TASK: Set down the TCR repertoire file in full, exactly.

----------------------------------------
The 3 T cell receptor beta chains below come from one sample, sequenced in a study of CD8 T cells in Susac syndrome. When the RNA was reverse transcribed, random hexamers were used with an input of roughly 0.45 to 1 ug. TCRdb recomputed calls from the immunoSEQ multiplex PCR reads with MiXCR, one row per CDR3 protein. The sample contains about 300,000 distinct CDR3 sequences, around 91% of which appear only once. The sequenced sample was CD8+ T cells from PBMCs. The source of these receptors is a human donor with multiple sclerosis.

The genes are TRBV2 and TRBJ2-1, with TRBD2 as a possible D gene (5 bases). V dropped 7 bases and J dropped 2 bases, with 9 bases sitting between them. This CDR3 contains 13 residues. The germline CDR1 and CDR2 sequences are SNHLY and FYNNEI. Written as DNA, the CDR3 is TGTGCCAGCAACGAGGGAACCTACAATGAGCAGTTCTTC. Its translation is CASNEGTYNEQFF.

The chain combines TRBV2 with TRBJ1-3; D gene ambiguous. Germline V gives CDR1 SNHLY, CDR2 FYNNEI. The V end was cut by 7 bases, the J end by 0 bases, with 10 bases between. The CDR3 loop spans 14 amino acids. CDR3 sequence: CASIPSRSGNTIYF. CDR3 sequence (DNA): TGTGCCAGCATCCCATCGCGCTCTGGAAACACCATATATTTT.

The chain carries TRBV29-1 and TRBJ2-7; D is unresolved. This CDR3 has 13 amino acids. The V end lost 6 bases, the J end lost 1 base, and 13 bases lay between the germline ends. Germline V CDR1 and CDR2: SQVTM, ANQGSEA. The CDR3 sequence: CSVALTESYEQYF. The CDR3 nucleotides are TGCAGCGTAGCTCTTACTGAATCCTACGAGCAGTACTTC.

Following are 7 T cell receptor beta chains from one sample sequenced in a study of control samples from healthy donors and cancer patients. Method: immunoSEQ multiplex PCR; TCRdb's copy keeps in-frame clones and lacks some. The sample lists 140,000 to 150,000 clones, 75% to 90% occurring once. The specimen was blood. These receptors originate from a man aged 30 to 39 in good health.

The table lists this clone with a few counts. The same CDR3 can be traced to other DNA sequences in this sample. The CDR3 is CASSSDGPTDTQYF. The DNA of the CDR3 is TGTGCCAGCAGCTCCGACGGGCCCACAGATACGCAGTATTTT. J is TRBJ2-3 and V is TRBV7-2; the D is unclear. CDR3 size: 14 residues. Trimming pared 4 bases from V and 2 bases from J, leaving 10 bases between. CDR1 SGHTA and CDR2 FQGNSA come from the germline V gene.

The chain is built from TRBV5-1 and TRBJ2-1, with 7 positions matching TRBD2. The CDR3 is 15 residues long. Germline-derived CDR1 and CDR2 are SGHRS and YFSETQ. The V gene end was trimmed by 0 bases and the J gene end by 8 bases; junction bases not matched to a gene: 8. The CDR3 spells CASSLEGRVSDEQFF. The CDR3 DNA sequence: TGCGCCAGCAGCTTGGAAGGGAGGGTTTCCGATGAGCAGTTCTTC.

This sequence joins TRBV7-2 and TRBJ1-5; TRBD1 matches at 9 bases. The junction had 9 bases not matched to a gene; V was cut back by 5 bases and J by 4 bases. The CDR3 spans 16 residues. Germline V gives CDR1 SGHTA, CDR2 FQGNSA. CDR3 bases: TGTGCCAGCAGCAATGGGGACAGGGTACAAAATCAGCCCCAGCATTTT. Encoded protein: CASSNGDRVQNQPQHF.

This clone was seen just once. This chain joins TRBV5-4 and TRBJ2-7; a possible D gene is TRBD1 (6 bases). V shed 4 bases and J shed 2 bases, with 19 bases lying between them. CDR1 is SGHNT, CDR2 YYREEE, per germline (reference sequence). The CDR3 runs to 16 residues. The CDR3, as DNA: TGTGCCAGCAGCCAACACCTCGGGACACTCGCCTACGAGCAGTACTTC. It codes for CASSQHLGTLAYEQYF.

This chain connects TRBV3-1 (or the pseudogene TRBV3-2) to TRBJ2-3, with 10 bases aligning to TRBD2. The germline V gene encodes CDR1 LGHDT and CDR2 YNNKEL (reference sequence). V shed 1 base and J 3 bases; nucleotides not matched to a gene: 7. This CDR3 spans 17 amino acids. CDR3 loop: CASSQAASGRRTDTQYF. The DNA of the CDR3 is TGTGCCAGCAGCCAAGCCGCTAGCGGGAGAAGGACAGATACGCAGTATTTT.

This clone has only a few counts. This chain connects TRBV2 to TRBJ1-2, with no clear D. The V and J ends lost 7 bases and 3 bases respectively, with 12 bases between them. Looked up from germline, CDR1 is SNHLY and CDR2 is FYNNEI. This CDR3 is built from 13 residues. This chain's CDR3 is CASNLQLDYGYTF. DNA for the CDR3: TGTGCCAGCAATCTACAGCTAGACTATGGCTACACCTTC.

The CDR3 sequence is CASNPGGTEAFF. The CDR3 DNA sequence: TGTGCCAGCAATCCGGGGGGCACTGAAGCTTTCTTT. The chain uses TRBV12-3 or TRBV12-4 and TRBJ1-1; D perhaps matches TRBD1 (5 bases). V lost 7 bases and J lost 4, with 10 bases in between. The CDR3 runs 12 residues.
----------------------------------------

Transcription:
The 3 T cell receptor beta chains below come from one sample, sequenced in a study of CD8 T cells in Susac syndrome. When the RNA was reverse transcribed, random hexamers were used with an input of roughly 0.45 to 1 ug. TCRdb recomputed calls from the immunoSEQ multiplex PCR reads with MiXCR, one row per CDR3 protein. The sample contains about 300,000 distinct CDR3 sequences, around 91% of which appear only once. The sequenced sample was CD8+ T cells from PBMCs. The source of these receptors is a human donor with multiple sclerosis.

The genes are TRBV2 and TRBJ2-1, with TRBD2 as a possible D gene (5 bases). V dropped 7 bases and J dropped 2 bases, with 9 bases sitting between them. This CDR3 contains 13 residues. The germline CDR1 and CDR2 sequences are SNHLY and FYNNEI. Written as DNA, the CDR3 is TGTGCCAGCAACGAGGGAACCTACAATGAGCAGTTCTTC. Its translation is CASNEGTYNEQFF.

The chain combines TRBV2 with TRBJ1-3; D gene ambiguous. Germline V gives CDR1 SNHLY, CDR2 FYNNEI. The V end was cut by 7 bases, the J end by 0 bases, with 10 bases between. The CDR3 loop spans 14 amino acids. CDR3 sequence: CASIPSRSGNTIYF. CDR3 sequence (DNA): TGTGCCAGCATCCCATCGCGCTCTGGAAACACCATATATTTT.

The chain carries TRBV29-1 and TRBJ2-7; D is unresolved. This CDR3 has 13 amino acids. The V end lost 6 bases, the J end lost 1 base, and 13 bases lay between the germline ends. Germline V CDR1 and CDR2: SQVTM, ANQGSEA. The CDR3 sequence: CSVALTESYEQYF. The CDR3 nucleotides are TGCAGCGTAGCTCTTACTGAATCCTACGAGCAGTACTTC.

Following are 7 T cell receptor beta chains from one sample sequenced in a study of control samples from healthy donors and cancer patients. Method: immunoSEQ multiplex PCR; TCRdb's copy keeps in-frame clones and lacks some. The sample lists 140,000 to 150,000 clones, 75% to 90% occurring once. The specimen was blood. These receptors originate from a man aged 30 to 39 in good health.

The table lists this clone with a few counts. The same CDR3 can be traced to other DNA sequences in this sample. The CDR3 is CASSSDGPTDTQYF. The DNA of the CDR3 is TGTGCCAGCAGCTCCGACGGGCCCACAGATACGCAGTATTTT. J is TRBJ2-3 and V is TRBV7-2; the D is unclear. CDR3 size: 14 residues. Trimming pared 4 bases from V and 2 bases from J, leaving 10 bases between. CDR1 SGHTA and CDR2 FQGNSA come from the germline V gene.

The chain is built from TRBV5-1 and TRBJ2-1, with 7 positions matching TRBD2. The CDR3 is 15 residues long. Germline-derived CDR1 and CDR2 are SGHRS and YFSETQ. The V gene end was trimmed by 0 bases and the J gene end by 8 bases; junction bases not matched to a gene: 8. The CDR3 spells CASSLEGRVSDEQFF. The CDR3 DNA sequence: TGCGCCAGCAGCTTGGAAGGGAGGGTTTCCGATGAGCAGTTCTTC.

This sequence joins TRBV7-2 and TRBJ1-5; TRBD1 matches at 9 bases. The junction had 9 bases not matched to a gene; V was cut back by 5 bases and J by 4 bases. The CDR3 spans 16 residues. Germline V gives CDR1 SGHTA, CDR2 FQGNSA. CDR3 bases: TGTGCCAGCAGCAATGGGGACAGGGTACAAAATCAGCCCCAGCATTTT. Encoded protein: CASSNGDRVQNQPQHF.

This clone was seen just once. This chain joins TRBV5-4 and TRBJ2-7; a possible D gene is TRBD1 (6 bases). V shed 4 bases and J shed 2 bases, with 19 bases lying between them. CDR1 is SGHNT, CDR2 YYREEE, per germline (reference sequence). The CDR3 runs to 16 residues. The CDR3, as DNA: TGTGCCAGCAGCCAACACCTCGGGACACTCGCCTACGAGCAGTACTTC. It codes for CASSQHLGTLAYEQYF.

This chain connects TRBV3-1 (or the pseudogene TRBV3-2) to TRBJ2-3, with 10 bases aligning to TRBD2. The germline V gene encodes CDR1 LGHDT and CDR2 YNNKEL (reference sequence). V shed 1 base and J 3 bases; nucleotides not matched to a gene: 7. This CDR3 spans 17 amino acids. CDR3 loop: CASSQAASGRRTDTQYF. The DNA of the CDR3 is TGTGCCAGCAGCCAAGCCGCTAGCGGGAGAAGGACAGATACGCAGTATTTT.

This clone has only a few counts. This chain connects TRBV2 to TRBJ1-2, with no clear D. The V and J ends lost 7 bases and 3 bases respectively, with 12 bases between them. Looked up from germline, CDR1 is SNHLY and CDR2 is FYNNEI. This CDR3 is built from 13 residues. This chain's CDR3 is CASNLQLDYGYTF. DNA for the CDR3: TGTGCCAGCAATCTACAGCTAGACTATGGCTACACCTTC.

The CDR3 sequence is CASNPGGTEAFF. The CDR3 DNA sequence: TGTGCCAGCAATCCGGGGGGCACTGAAGCTTTCTTT. The chain uses TRBV12-3 or TRBV12-4 and TRBJ1-1; D perhaps matches TRBD1 (5 bases). V lost 7 bases and J lost 4, with 10 bases in between. The CDR3 runs 12 residues.